Investment priorities are changing. With growing concern over climate change, worker’s rights, and greater sustainability, the need for alternative environmental and socially conscious investment opportunities are greater than ever. Once seen as a niche investment strategy ethical investing has become much more acceptable to investors in recent years. Central to any investment is a profitable return. However, investors are looking more and more at renewable energy, social responsibility, environmental impact, and sustainability when considering their investment opportunities. They are becoming more concerned that traditional investments could be affected by future government policy in tackling climate change, the finite supply of fossil fuel, society’s changing attitudes to environmental protection and social responsibility in the long term.
The last financial crisis, climate change, and other issues have caused investors to think carefully when choosing investment funds. Many investors are now looking at companies that can demonstrate strong environmental and social responsibility practices, particularly in light of changing attitudes and high-profile environmental catastrophes. This along with the need for alternative investment options has helped to increase the focus on responsible investing.
What are Ethical Investments?
Ethical investing is any investment strategy in which you apply your values— social, moral, religious — to your portfolios and investment strategies. It comes in many different investment forms, some more stringent than others. The common theme is a set of ethical principles which are about more than simply making money. For example, many ethical investment funds refuse to invest in arms, tobacco, or oil and avoid companies who don’t meet the UN Global Compact criteria – https://www.unglobalcompact.org/ and can include environmental social and governance investing, sustainable, impact, values-based, conscious, and green investing. Socially responsible investing or ethical investing is any investment strategy that considers both the financial return and the social good to bring about a social change.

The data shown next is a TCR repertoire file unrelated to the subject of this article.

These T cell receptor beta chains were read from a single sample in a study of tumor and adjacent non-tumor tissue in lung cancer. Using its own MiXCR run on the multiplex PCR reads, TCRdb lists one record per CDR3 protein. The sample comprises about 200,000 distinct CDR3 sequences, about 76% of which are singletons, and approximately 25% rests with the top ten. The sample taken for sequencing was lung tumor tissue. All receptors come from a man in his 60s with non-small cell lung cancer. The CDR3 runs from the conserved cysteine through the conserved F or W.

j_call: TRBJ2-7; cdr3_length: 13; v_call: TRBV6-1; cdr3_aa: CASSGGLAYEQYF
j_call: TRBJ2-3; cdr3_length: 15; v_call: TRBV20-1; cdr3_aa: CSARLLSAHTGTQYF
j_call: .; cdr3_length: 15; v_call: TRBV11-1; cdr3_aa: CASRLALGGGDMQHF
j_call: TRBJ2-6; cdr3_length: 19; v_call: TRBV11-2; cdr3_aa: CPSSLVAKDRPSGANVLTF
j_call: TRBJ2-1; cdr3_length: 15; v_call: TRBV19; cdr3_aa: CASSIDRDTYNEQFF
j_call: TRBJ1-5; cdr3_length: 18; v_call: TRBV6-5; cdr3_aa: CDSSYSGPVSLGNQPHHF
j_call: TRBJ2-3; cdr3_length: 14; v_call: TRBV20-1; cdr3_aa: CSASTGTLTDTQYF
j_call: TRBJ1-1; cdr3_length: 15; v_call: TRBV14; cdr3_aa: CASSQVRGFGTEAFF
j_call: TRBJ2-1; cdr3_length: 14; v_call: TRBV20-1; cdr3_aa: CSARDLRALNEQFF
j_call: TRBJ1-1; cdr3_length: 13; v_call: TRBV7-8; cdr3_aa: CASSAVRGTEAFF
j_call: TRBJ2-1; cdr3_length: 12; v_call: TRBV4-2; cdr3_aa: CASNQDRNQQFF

Investing in Ethical Stocks, what to do next?
Before looking for a suitable fund, you should consider what type of companies you would like to invest in and which you don’t. If you’re not sure your financial adviser will be able to advise you. Under new EU regulations, Investment funds and financial advisers are required to disclose product information related to sustainability for both environmental, social, and governance (ESG)-related products and non-ESG (Environmental, Social & Governance) products. The regulation requires entities to classify the products or advice they offer into one of the three categories:- mainstream products, products promoting environmental or social characteristics, or products with sustainable investment objectives. Make sure you do your research in advance.
Consider what is important to you when looking at investment opportunities?
- What are your reasons for investing in the first place?
- What’s your risk tolerance?
- Why are you investing in ethical stock? By excluding investments that don’t meet your ethical criteria you are excluding some higher-performing stocks. You invest to make money so be careful and do your homework
- As with all investments make sure you have a long-term plan and stick to it.
For more information about Ethical Investments or Investments, in general, click here to request a call.
Warning: Past performance is not a reliable guide to future performance. The value of your investments, as well as any income generated from such investments, may go down as well as up. You may not get back all of your original investment. Returns on investments may increase or decrease as a result of currency fluctuations.
This article is for information only and is not financial advice. You should always obtain your own independent advice based on your own particular circumstances, before entering into any financial contract.